The Technology Modernization Fund (TMF) Board on Thursday announced the first three Federal agencies that will receive the initial round of funding authorized by the Modernizing Government Technology (MGT) Act.
The board selected three projects from the departments of Agriculture (USDA), Energy (DoE), and Housing and Urban Development (HUD), awarding $45 million in total funding between the three agencies.
USDA will receive $10 million to aid the development of a customer experience portal on its Farmers.gov website, which connects farmers and ranchers to USDA resources.
DoE will receive $15 million to speed its enterprise cloud email migration. Cloud email is a priority that is also being pushed government-wide through the President’s Management Agenda.
HUD will receive $20 million to accelerate a mainframe application migration.
“Today’s funding awards are important to the administration’s commitment to modernizing the Federal Government,” Federal CIO Suzette Kent, who chairs the TMF Board, said in a statement. “The Board believes these projects deliver citizen benefits, meet the specific technology transformation goals defined in the MGT Act, have agency leadership support, and contain effective cost-savings strategy that are at the heart of the TMF model.”
The FY2018 Omnibus spending bill authorized $100 million in TMF Funding under MGT. Agencies were invited to apply for the funds–with a timeline for reimbursement–by presenting IT projects that would quickly demonstrate value and return on investment.
“The Technology Modernization Fund provides Federal agencies with a novel new approach to investing in modern technology solutions that will bring about the updated, enhanced, and secure platforms necessary to better serve our citizens,” said Emily Murphy, head of the General Services Administration, which is the custodian of TMF funding.
“Today’s announcement marks an important milestone for the future of IT modernization across the Federal government,” Murphy said.
Nine agencies applied for the initial round of funding, and in April, Kent said the board had narrowed that to four finalists. At the time, she described what the board was looking for in projects, and the projects selected Thursday seem to coincide with those remarks.
“What we saw was clear alignments to the priorities that were laid out,” Kent said of the four finalists. “Modernization, cloud e-mail, citizen impact around portals, things that we want to do to move off of legacy systems.”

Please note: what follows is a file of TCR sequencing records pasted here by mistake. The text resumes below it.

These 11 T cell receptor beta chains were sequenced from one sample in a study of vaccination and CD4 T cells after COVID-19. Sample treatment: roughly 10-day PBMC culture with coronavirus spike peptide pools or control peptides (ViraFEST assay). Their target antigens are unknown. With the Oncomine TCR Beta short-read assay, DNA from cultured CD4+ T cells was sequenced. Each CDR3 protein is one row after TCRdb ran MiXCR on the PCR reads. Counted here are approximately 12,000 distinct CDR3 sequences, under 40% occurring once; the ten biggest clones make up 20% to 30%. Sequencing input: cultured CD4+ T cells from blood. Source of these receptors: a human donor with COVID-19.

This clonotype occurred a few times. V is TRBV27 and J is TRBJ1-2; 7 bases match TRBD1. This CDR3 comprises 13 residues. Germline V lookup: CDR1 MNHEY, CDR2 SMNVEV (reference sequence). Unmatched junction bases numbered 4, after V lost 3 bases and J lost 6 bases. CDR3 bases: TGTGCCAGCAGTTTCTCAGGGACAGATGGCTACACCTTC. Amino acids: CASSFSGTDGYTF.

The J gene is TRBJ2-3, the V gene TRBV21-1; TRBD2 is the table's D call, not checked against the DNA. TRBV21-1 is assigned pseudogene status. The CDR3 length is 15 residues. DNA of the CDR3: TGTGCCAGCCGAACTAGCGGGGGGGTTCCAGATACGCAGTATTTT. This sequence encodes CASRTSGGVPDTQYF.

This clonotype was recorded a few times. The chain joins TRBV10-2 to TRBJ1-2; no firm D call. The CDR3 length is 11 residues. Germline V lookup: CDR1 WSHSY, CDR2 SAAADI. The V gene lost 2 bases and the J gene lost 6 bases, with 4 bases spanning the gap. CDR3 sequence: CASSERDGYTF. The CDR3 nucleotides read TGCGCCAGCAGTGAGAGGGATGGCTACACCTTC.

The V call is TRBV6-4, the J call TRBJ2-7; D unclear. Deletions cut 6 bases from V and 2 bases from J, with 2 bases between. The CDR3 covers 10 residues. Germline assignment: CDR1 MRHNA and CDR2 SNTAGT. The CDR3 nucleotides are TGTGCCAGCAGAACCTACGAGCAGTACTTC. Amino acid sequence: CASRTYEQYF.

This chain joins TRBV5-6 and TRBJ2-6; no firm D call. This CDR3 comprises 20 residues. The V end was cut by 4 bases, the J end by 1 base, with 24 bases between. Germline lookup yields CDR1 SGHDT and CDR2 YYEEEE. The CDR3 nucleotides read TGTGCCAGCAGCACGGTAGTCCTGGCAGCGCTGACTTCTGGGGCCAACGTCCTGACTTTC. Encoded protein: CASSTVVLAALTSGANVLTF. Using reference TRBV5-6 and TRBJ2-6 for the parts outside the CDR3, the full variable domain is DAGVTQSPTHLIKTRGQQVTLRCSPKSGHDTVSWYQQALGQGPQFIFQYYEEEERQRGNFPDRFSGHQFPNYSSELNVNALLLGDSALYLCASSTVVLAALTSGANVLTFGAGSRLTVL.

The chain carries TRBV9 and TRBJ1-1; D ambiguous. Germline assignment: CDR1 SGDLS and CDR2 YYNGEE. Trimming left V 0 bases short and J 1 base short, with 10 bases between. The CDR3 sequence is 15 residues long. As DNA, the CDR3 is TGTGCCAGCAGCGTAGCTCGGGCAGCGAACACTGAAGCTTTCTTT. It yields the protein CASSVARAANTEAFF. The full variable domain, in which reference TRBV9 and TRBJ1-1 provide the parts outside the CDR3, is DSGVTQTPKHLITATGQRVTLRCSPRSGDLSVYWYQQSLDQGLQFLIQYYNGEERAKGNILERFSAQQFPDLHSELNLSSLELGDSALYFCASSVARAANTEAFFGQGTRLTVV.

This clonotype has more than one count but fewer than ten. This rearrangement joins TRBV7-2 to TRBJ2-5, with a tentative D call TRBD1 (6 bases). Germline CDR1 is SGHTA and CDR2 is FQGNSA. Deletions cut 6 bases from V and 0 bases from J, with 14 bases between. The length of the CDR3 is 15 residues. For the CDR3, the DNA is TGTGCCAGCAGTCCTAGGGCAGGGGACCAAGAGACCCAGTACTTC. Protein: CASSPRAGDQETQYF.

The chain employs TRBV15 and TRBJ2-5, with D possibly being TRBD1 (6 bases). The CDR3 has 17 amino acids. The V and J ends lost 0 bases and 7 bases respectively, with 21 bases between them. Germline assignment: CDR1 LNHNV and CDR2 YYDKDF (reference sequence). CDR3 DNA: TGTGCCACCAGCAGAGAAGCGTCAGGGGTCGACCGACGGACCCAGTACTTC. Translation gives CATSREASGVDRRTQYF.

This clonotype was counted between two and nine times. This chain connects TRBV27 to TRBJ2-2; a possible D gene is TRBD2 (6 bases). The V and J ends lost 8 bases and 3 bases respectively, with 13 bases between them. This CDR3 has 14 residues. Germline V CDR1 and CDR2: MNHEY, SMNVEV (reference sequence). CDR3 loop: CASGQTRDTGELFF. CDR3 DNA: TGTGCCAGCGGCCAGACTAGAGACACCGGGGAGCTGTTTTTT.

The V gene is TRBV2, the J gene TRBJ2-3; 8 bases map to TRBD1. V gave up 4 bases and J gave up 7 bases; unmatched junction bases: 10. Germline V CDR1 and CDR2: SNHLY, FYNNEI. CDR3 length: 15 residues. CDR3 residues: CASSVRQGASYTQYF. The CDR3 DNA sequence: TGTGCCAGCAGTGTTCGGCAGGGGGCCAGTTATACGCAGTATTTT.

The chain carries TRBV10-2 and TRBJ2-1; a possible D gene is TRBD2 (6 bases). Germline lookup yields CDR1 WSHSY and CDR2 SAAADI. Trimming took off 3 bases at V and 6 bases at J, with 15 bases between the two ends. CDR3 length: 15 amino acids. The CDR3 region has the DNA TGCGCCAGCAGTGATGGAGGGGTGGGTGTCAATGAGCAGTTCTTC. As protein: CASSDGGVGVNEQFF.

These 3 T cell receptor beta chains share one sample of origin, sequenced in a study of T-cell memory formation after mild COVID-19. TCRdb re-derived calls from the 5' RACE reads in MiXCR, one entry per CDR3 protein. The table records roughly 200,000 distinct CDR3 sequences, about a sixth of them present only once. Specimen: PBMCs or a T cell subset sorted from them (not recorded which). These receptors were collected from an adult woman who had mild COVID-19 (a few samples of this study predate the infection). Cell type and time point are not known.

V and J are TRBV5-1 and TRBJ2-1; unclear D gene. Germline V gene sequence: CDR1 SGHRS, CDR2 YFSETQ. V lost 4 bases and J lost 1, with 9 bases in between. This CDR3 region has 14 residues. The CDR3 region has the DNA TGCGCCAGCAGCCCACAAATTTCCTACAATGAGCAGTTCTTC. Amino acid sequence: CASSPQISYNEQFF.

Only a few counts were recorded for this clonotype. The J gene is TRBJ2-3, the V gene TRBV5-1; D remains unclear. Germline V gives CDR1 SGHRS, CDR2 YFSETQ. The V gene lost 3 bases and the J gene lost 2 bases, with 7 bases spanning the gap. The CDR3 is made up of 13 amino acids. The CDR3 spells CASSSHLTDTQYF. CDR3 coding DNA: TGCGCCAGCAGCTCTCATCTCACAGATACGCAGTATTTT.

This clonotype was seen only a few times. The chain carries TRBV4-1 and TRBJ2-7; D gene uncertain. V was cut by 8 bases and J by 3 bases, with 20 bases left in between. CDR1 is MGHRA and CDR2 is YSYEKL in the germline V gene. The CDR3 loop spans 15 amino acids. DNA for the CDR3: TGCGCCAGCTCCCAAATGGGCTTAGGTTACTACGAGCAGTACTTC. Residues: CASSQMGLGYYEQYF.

Murphy called the central MGT fund a “proof of concept” at an appropriations hearing in April, noting that, while the overall dollar values were not huge, the first projects would be important to demonstrating larger possible government-wide savings–and the legitimacy of MGT.
“There are simple low-dollar-value approaches we can work on there,” Murphy said. “It’s a revolving fund. It allows us to make targeted investments, get the return on those dollars, re-invest them into the next set of projects, and have this as a continual improvement process.”
But the TMF Funding is just one piece of the puzzle for MGT. While Federal agencies can continue to apply for a piece of the $55 million remaining in the central MGT fund, they are also authorized to create agency-specific working capital funds to reinvest savings realized from technology initiatives.
At a May 23 Federal IT Acquisition Reform Act (FITARA) Scorecard hearing, Dave Powner, director of IT management issues at the Government Accountability Office, said “not enough agencies are committed to establishing working capital funds,” as no agencies had yet established an MGT-specific working capital fund, and only three had “solid commitment” to do so.
A lawmaker heavily involved in IT modernization initiatives voiced his support for winning projects, but said there is still more work to be done to see them to fruition.
“I am glad that the Technology Modernization Fund Board has awarded funding to those three projects to modernize federal IT,” said Rep. Gerry Connolly, D-Va., in a statement. “While this is a milestone, there is still much work to be done to ensure success. I urge agencies to empower their CIOs to oversee these projects and use incremental development, two important pillars of FITARA that are especially important when investing tens of millions of taxpayer dollars on these large modernization efforts.”